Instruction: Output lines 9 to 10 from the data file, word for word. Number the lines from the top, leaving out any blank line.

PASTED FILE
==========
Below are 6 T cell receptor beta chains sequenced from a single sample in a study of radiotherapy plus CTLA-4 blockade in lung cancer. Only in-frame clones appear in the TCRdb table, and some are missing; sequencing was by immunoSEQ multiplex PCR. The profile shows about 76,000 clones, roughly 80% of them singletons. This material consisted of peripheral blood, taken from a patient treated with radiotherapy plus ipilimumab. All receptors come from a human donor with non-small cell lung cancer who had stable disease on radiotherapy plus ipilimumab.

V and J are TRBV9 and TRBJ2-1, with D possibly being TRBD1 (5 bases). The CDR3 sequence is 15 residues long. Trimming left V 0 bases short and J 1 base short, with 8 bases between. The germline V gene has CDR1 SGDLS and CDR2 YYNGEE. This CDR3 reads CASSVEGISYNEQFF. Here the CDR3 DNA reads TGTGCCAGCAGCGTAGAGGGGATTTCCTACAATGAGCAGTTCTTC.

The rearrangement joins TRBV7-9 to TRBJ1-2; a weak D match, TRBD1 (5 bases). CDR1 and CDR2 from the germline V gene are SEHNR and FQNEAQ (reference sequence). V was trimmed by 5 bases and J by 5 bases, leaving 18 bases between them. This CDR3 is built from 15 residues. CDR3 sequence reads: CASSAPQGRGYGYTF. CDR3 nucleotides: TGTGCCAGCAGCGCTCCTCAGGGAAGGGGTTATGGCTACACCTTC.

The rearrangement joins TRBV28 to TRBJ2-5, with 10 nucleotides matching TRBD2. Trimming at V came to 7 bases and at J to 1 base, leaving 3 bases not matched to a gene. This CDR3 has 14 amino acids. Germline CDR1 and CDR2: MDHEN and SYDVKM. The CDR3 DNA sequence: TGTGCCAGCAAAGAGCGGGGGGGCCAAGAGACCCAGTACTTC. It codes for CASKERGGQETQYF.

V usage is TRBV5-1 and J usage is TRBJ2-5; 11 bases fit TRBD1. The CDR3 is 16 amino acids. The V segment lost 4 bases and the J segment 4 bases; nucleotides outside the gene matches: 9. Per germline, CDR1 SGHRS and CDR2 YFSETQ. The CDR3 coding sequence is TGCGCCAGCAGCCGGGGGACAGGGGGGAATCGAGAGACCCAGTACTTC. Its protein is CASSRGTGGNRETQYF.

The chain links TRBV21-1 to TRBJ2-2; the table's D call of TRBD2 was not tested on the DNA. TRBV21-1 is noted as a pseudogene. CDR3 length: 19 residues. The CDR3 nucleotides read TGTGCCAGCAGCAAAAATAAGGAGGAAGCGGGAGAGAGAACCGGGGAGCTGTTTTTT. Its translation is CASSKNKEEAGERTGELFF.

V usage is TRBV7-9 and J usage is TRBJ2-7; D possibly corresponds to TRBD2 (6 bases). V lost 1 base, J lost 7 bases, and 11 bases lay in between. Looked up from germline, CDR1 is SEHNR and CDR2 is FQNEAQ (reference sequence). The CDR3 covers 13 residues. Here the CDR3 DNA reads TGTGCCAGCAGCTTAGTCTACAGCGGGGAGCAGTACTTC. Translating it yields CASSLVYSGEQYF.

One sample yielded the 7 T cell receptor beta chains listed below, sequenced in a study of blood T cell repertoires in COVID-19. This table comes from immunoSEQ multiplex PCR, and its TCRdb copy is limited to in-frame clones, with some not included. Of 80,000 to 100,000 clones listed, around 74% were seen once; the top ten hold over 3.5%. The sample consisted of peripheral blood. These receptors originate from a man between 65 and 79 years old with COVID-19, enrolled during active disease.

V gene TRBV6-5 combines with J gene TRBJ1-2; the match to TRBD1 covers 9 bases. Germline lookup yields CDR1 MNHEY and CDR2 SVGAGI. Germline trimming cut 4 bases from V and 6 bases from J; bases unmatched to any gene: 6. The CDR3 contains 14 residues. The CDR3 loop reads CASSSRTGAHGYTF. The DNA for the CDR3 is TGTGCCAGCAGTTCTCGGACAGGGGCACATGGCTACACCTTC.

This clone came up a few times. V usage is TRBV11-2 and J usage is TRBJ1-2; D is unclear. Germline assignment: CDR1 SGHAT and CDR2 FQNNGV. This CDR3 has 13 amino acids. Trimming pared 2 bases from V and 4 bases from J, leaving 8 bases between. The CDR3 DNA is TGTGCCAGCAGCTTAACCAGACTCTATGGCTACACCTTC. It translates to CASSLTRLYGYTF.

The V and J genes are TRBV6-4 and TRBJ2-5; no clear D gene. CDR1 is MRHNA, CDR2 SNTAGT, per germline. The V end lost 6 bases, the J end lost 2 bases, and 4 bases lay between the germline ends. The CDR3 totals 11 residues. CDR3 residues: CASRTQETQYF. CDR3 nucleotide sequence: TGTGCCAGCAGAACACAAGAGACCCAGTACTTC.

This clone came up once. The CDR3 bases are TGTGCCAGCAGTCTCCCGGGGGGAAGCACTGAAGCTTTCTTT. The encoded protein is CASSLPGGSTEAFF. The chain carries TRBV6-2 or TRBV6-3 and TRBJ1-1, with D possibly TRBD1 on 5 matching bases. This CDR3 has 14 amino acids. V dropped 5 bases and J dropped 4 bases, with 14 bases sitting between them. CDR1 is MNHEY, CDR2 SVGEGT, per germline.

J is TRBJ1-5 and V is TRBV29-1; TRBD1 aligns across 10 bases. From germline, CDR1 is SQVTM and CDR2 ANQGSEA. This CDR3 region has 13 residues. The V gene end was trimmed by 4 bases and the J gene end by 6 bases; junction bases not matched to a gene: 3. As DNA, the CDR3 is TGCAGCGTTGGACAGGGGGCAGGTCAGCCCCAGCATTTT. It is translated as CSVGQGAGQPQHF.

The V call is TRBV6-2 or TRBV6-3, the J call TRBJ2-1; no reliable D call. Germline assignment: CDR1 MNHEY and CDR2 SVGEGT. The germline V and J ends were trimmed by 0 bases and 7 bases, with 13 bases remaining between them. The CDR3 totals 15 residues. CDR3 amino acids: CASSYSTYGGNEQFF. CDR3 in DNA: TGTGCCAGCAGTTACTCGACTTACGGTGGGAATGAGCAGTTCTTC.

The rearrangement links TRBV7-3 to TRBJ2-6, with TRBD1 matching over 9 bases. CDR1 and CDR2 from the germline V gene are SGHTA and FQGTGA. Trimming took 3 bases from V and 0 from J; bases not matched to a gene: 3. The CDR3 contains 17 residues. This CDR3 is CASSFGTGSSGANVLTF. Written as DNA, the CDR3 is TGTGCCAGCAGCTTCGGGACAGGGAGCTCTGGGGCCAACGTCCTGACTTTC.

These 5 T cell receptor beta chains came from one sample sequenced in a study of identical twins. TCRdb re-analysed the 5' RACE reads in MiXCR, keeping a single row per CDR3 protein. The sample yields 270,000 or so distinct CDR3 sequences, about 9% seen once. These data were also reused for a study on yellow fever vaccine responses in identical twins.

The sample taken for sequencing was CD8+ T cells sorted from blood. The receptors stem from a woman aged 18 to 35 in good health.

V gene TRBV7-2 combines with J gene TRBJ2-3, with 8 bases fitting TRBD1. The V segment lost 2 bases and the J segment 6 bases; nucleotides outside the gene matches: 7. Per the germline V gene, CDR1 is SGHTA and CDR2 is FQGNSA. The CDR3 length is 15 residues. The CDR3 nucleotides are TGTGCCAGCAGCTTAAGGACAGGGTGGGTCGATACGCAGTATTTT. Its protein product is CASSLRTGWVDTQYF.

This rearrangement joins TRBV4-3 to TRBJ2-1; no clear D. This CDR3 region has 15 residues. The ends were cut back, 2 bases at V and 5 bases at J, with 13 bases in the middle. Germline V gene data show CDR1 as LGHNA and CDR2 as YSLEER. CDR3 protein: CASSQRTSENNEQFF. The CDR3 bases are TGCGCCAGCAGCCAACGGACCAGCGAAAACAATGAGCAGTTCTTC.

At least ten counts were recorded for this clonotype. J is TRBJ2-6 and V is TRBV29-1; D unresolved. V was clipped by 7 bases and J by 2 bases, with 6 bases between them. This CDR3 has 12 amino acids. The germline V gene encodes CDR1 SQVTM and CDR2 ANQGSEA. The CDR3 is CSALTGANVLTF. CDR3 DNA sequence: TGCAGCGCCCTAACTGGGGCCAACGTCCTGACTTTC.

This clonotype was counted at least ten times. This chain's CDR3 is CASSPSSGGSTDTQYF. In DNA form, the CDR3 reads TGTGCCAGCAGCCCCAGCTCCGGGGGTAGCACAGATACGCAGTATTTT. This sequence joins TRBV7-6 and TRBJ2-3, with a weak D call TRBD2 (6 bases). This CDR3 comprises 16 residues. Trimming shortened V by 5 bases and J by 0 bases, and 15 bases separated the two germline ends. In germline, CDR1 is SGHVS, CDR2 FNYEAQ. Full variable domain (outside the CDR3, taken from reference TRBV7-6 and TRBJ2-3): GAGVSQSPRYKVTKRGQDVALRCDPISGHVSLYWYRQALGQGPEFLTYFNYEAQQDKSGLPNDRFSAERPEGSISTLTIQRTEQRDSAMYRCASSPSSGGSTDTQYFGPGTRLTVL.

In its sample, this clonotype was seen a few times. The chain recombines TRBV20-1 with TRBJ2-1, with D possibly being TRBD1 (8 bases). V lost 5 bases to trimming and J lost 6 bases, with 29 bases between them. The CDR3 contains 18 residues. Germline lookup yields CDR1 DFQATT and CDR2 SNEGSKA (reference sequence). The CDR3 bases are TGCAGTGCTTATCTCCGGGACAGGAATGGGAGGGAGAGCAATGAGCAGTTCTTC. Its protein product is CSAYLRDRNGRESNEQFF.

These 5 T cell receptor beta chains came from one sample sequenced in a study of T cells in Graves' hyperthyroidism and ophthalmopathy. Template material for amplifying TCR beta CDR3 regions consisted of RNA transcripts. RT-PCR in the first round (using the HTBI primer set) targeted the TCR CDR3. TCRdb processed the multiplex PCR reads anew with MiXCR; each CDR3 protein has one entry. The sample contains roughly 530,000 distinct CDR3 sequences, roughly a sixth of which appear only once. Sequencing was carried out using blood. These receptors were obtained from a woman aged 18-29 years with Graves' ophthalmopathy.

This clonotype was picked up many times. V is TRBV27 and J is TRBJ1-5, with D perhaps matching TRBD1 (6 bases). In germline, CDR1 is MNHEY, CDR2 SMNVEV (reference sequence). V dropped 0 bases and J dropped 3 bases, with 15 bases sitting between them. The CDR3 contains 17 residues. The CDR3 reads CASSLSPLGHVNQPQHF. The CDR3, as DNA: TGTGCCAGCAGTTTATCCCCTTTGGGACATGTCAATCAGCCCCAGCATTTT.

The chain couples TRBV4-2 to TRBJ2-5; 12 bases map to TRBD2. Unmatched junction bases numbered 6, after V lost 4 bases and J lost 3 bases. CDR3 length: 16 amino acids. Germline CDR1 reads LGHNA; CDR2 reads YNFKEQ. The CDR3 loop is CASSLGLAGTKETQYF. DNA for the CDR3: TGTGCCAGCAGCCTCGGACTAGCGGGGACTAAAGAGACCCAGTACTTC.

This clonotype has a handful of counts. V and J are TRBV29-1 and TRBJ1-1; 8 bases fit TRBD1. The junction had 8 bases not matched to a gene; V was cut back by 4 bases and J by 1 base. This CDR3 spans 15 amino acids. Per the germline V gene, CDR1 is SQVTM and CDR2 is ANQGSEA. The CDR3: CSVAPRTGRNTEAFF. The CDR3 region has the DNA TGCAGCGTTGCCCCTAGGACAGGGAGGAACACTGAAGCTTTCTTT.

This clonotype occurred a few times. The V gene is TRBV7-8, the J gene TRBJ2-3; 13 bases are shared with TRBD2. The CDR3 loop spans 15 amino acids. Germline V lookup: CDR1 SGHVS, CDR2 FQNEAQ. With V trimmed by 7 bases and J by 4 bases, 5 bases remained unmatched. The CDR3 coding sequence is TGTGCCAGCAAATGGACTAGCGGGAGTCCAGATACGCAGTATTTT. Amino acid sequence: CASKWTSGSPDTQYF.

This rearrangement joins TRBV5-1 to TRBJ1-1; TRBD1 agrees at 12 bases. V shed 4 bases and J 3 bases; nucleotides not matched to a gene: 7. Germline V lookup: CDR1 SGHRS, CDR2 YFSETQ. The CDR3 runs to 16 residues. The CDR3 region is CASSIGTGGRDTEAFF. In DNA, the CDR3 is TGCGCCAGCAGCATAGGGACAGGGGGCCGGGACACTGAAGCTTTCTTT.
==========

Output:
V gene TRBV6-5 combines with J gene TRBJ1-2; the match to TRBD1 covers 9 bases. Germline lookup yields CDR1 MNHEY and CDR2 SVGAGI. Germline trimming cut 4 bases from V and 6 bases from J; bases unmatched to any gene: 6. The CDR3 contains 14 residues. The CDR3 loop reads CASSSRTGAHGYTF. The DNA for the CDR3 is TGTGCCAGCAGTTCTCGGACAGGGGCACATGGCTACACCTTC.

This clone came up a few times. V usage is TRBV11-2 and J usage is TRBJ1-2; D is unclear. Germline assignment: CDR1 SGHAT and CDR2 FQNNGV. This CDR3 has 13 amino acids. Trimming pared 2 bases from V and 4 bases from J, leaving 8 bases between. The CDR3 DNA is TGTGCCAGCAGCTTAACCAGACTCTATGGCTACACCTTC. It translates to CASSLTRLYGYTF.